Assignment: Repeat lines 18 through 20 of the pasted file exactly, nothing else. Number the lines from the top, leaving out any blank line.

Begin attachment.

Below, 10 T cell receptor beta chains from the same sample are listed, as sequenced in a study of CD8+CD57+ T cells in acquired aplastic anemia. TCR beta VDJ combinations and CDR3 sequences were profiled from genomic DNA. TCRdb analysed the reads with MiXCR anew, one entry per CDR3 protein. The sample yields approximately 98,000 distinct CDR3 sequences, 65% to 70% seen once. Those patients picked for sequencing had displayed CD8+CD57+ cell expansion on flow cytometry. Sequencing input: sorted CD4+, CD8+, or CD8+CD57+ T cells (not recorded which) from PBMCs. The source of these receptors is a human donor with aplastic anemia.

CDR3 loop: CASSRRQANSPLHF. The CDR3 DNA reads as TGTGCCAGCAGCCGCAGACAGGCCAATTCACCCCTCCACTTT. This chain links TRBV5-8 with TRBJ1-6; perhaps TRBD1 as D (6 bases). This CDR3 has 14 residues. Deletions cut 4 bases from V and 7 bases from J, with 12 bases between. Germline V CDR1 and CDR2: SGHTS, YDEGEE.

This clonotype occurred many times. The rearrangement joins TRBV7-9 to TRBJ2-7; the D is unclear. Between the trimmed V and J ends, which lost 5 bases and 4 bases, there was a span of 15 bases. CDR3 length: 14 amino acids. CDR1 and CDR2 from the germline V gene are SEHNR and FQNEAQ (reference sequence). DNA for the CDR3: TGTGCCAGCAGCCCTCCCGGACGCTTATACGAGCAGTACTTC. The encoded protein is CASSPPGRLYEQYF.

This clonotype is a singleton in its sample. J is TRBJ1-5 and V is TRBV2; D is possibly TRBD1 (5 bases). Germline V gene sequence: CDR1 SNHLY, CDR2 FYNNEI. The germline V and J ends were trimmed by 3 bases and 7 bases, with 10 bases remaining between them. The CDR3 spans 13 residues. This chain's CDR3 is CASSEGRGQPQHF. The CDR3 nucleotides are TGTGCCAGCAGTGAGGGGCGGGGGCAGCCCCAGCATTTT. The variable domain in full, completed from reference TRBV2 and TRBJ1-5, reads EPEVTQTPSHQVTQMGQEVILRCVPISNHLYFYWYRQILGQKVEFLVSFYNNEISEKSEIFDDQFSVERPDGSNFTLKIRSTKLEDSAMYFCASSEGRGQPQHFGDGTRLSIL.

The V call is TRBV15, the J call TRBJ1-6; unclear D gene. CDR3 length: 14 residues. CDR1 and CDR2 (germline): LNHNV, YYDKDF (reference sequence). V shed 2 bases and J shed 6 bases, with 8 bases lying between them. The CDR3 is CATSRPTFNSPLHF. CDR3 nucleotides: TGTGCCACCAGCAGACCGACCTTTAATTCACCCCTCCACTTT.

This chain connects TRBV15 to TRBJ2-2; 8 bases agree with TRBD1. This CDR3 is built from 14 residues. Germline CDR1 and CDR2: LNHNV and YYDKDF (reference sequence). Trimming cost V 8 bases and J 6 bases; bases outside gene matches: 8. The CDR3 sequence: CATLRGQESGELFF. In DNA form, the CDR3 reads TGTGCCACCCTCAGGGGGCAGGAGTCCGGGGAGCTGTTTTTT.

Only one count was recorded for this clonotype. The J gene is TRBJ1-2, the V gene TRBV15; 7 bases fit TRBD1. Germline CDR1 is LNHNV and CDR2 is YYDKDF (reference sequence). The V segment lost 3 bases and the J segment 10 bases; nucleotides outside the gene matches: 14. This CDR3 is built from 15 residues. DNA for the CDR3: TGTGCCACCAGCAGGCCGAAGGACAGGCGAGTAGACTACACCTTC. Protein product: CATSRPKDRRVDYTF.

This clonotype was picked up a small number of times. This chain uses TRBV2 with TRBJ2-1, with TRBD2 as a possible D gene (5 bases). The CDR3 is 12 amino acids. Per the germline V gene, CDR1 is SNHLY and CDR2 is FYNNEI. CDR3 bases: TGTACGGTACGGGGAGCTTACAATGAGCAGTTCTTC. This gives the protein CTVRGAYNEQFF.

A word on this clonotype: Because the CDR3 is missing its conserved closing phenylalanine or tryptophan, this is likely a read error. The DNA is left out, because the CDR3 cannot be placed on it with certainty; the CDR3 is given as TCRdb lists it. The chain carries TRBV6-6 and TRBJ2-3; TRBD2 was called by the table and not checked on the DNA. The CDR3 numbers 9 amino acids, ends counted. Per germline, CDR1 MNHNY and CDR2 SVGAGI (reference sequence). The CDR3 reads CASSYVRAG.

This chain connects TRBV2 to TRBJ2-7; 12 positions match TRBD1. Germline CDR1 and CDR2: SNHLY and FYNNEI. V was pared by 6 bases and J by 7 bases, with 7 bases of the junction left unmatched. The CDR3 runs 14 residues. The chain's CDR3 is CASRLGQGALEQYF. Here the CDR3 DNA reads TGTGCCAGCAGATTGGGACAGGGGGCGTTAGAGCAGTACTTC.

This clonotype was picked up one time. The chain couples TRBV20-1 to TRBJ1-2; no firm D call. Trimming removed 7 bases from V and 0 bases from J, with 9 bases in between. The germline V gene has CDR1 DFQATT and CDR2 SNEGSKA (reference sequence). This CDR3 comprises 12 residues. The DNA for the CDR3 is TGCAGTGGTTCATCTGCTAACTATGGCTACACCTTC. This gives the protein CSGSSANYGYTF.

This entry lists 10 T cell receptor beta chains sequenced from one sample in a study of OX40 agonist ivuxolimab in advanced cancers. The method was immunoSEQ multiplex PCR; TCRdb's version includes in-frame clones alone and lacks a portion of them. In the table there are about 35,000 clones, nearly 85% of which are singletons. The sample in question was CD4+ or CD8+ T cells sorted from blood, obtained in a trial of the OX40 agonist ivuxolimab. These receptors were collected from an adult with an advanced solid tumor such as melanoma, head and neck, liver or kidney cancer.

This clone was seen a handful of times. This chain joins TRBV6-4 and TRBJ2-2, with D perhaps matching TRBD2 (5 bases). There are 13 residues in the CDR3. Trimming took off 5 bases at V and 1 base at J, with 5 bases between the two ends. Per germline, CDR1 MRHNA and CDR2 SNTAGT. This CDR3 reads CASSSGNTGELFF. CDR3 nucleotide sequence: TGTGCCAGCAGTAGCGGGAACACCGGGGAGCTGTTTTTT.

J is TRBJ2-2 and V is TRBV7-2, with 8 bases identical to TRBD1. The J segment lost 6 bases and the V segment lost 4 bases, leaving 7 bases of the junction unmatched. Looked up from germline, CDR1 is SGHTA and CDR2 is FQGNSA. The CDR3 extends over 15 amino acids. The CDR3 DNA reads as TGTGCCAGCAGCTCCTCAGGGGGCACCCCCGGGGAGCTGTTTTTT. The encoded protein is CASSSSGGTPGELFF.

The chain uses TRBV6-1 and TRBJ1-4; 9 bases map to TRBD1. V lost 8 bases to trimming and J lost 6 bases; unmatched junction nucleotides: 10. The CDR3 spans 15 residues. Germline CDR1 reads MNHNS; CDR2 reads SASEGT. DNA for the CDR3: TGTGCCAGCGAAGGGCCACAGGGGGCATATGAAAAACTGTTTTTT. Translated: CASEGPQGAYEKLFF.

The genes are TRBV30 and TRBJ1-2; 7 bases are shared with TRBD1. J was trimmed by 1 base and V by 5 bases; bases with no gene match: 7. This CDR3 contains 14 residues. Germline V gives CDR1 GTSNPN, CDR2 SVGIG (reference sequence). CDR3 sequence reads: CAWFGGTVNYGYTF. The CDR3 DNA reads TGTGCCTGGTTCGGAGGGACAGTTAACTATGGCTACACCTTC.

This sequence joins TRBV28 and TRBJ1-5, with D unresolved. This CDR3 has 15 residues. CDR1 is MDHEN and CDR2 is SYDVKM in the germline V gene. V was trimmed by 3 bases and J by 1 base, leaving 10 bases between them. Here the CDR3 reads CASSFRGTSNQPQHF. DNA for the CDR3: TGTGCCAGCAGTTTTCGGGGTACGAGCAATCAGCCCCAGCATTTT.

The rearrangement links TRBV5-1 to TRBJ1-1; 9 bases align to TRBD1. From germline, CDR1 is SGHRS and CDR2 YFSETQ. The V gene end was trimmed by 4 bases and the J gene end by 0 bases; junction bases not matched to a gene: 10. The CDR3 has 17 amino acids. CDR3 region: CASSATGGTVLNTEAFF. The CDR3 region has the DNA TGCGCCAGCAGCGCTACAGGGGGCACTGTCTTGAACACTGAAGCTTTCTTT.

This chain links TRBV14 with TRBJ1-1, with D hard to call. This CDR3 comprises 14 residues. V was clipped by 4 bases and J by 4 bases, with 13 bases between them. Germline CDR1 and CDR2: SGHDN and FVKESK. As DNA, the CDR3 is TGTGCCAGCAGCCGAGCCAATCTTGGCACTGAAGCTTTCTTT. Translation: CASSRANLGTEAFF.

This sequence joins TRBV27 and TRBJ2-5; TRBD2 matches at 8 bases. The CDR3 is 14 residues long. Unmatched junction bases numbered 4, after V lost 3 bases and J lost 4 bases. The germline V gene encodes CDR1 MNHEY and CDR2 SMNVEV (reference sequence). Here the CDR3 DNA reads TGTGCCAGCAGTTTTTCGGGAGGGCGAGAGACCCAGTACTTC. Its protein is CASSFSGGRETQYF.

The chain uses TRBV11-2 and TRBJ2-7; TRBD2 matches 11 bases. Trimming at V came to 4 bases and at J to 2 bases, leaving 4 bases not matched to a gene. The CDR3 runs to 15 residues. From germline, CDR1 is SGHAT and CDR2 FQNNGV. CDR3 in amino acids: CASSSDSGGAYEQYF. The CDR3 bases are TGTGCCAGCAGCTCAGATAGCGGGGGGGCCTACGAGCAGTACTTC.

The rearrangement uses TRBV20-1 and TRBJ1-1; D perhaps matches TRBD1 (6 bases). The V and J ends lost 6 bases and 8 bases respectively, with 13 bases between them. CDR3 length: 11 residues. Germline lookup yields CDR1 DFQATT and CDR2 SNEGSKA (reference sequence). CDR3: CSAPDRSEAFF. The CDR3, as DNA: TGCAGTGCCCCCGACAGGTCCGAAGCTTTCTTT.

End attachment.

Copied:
The rearrangement links TRBV5-1 to TRBJ1-1; 9 bases align to TRBD1. From germline, CDR1 is SGHRS and CDR2 YFSETQ. The V gene end was trimmed by 4 bases and the J gene end by 0 bases; junction bases not matched to a gene: 10. The CDR3 has 17 amino acids. CDR3 region: CASSATGGTVLNTEAFF. The CDR3 region has the DNA TGCGCCAGCAGCGCTACAGGGGGCACTGTCTTGAACACTGAAGCTTTCTTT.

This chain links TRBV14 with TRBJ1-1, with D hard to call. This CDR3 comprises 14 residues. V was clipped by 4 bases and J by 4 bases, with 13 bases between them. Germline CDR1 and CDR2: SGHDN and FVKESK. As DNA, the CDR3 is TGTGCCAGCAGCCGAGCCAATCTTGGCACTGAAGCTTTCTTT. Translation: CASSRANLGTEAFF.

This sequence joins TRBV27 and TRBJ2-5; TRBD2 matches at 8 bases. The CDR3 is 14 residues long. Unmatched junction bases numbered 4, after V lost 3 bases and J lost 4 bases. The germline V gene encodes CDR1 MNHEY and CDR2 SMNVEV (reference sequence). Here the CDR3 DNA reads TGTGCCAGCAGTTTTTCGGGAGGGCGAGAGACCCAGTACTTC. Its protein is CASSFSGGRETQYF.